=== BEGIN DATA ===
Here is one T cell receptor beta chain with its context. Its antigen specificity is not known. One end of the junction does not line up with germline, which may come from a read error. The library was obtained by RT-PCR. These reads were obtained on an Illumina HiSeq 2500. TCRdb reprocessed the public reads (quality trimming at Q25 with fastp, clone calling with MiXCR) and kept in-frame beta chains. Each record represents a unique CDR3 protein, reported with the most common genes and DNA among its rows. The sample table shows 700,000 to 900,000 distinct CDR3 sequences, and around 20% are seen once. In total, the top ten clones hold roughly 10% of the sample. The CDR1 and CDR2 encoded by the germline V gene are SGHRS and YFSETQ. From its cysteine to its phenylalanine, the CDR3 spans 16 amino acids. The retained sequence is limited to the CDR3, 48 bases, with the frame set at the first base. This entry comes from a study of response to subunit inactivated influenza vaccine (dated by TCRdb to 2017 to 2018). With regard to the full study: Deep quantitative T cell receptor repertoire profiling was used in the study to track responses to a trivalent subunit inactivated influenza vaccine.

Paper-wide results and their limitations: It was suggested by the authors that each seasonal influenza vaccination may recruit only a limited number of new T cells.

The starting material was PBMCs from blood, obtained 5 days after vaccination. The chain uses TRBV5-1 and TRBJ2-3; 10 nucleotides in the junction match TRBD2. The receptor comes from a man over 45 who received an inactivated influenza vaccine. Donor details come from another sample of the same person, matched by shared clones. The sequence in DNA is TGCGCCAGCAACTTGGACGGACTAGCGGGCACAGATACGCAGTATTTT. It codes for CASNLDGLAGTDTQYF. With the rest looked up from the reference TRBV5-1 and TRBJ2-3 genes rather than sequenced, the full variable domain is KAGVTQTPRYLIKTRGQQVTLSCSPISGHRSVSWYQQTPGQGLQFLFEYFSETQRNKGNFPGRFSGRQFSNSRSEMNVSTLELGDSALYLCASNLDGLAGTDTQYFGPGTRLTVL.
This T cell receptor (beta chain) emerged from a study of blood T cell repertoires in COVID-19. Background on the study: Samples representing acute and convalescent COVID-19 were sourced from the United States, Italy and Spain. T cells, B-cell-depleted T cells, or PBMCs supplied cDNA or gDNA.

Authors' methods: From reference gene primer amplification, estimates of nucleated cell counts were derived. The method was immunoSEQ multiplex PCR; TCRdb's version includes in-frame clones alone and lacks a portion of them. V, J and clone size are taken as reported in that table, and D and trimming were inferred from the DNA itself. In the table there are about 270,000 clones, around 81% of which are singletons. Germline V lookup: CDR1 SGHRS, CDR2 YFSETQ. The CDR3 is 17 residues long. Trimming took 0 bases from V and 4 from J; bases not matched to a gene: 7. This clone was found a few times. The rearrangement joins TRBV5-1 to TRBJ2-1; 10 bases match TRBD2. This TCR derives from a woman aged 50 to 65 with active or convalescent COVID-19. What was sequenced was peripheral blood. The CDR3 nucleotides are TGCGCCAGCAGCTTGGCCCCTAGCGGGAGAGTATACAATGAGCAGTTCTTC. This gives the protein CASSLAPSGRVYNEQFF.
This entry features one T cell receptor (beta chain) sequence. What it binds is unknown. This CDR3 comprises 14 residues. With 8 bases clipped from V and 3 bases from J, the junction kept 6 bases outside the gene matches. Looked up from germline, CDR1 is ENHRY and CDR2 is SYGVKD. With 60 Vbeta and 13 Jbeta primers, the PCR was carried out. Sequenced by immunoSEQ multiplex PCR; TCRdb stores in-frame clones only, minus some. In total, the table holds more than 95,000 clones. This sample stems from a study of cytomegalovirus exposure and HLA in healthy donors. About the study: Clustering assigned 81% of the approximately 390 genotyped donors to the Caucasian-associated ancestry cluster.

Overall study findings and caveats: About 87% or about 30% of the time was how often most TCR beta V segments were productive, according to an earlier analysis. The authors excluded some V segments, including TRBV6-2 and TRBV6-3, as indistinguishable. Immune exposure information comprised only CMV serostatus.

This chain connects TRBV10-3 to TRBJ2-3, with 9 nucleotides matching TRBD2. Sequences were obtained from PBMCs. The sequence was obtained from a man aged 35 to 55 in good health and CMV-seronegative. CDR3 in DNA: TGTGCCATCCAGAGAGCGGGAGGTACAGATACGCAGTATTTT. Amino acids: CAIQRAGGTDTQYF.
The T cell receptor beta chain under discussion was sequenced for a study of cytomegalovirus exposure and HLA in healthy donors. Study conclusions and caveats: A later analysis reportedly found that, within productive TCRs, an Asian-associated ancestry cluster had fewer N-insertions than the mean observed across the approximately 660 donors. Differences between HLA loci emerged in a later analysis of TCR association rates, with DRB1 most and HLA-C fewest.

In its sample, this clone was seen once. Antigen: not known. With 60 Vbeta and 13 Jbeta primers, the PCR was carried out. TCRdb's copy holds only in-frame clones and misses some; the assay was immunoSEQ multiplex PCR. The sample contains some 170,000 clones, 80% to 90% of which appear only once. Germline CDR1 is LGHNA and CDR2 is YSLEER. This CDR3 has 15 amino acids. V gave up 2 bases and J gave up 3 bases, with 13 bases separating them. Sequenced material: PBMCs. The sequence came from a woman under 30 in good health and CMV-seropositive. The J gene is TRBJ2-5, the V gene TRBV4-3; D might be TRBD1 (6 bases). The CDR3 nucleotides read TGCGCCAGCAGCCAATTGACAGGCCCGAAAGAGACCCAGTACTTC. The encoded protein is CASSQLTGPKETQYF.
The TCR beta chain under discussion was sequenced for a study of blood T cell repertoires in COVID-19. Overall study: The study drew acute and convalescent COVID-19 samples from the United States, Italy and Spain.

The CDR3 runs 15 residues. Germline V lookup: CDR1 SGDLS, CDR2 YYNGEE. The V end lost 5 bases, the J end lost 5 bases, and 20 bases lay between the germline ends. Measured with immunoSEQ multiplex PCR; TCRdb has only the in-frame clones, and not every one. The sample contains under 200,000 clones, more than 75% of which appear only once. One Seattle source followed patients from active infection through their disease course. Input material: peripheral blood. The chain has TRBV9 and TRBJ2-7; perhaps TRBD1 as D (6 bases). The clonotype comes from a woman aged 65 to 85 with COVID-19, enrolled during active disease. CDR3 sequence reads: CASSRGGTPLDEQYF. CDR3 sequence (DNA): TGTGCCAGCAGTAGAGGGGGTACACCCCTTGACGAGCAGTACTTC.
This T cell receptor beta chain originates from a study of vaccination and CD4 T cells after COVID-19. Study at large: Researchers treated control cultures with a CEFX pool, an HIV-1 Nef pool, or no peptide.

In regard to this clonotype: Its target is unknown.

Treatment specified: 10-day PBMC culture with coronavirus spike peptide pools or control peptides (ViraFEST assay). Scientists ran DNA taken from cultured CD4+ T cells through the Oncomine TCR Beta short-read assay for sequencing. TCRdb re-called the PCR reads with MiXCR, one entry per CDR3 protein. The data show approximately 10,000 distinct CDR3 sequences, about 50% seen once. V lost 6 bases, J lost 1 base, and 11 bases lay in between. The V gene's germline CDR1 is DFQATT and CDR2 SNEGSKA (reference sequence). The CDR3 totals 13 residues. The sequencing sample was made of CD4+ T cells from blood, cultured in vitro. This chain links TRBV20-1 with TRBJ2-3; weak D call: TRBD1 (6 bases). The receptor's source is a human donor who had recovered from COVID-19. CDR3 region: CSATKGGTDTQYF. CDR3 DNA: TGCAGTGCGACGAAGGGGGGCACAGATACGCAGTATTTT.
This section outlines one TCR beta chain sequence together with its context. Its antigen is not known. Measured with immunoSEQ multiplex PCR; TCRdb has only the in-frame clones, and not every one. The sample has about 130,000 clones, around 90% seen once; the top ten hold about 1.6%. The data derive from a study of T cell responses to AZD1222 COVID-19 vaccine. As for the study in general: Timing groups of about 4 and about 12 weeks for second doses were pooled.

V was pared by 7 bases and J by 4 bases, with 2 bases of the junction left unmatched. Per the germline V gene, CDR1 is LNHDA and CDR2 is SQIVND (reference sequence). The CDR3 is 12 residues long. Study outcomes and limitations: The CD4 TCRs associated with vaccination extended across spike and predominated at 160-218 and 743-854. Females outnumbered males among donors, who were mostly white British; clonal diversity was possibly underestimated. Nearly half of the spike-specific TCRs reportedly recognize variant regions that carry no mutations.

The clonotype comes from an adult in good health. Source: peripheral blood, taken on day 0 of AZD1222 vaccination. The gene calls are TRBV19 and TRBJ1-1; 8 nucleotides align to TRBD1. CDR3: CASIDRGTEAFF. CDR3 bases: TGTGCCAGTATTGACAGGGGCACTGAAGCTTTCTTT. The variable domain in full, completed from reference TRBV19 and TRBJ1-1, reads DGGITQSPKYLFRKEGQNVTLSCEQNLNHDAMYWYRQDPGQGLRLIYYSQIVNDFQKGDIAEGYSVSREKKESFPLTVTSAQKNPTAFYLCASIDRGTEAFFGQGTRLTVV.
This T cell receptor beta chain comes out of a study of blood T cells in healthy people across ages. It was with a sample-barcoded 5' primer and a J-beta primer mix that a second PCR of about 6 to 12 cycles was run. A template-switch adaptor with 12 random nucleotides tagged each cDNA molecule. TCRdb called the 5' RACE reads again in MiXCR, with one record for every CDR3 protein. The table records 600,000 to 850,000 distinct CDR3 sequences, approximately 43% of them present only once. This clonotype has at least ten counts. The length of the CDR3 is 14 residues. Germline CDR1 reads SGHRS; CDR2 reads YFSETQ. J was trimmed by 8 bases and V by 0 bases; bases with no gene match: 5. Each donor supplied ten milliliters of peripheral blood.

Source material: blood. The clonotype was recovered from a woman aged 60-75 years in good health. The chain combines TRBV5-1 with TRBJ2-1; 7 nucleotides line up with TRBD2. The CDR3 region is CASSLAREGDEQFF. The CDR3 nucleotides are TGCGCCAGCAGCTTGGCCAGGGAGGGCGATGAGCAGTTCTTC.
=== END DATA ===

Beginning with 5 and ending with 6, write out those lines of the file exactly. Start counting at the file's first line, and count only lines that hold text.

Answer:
Authors' methods: From reference gene primer amplification, estimates of nucleated cell counts were derived. The method was immunoSEQ multiplex PCR; TCRdb's version includes in-frame clones alone and lacks a portion of them. V, J and clone size are taken as reported in that table, and D and trimming were inferred from the DNA itself. In the table there are about 270,000 clones, around 81% of which are singletons. Germline V lookup: CDR1 SGHRS, CDR2 YFSETQ. The CDR3 is 17 residues long. Trimming took 0 bases from V and 4 from J; bases not matched to a gene: 7. This clone was found a few times. The rearrangement joins TRBV5-1 to TRBJ2-1; 10 bases match TRBD2. This TCR derives from a woman aged 50 to 65 with active or convalescent COVID-19. What was sequenced was peripheral blood. The CDR3 nucleotides are TGCGCCAGCAGCTTGGCCCCTAGCGGGAGAGTATACAATGAGCAGTTCTTC. This gives the protein CASSLAPSGRVYNEQFF.
This entry features one T cell receptor (beta chain) sequence. What it binds is unknown. This CDR3 comprises 14 residues. With 8 bases clipped from V and 3 bases from J, the junction kept 6 bases outside the gene matches. Looked up from germline, CDR1 is ENHRY and CDR2 is SYGVKD. With 60 Vbeta and 13 Jbeta primers, the PCR was carried out. Sequenced by immunoSEQ multiplex PCR; TCRdb stores in-frame clones only, minus some. In total, the table holds more than 95,000 clones. This sample stems from a study of cytomegalovirus exposure and HLA in healthy donors. About the study: Clustering assigned 81% of the approximately 390 genotyped donors to the Caucasian-associated ancestry cluster.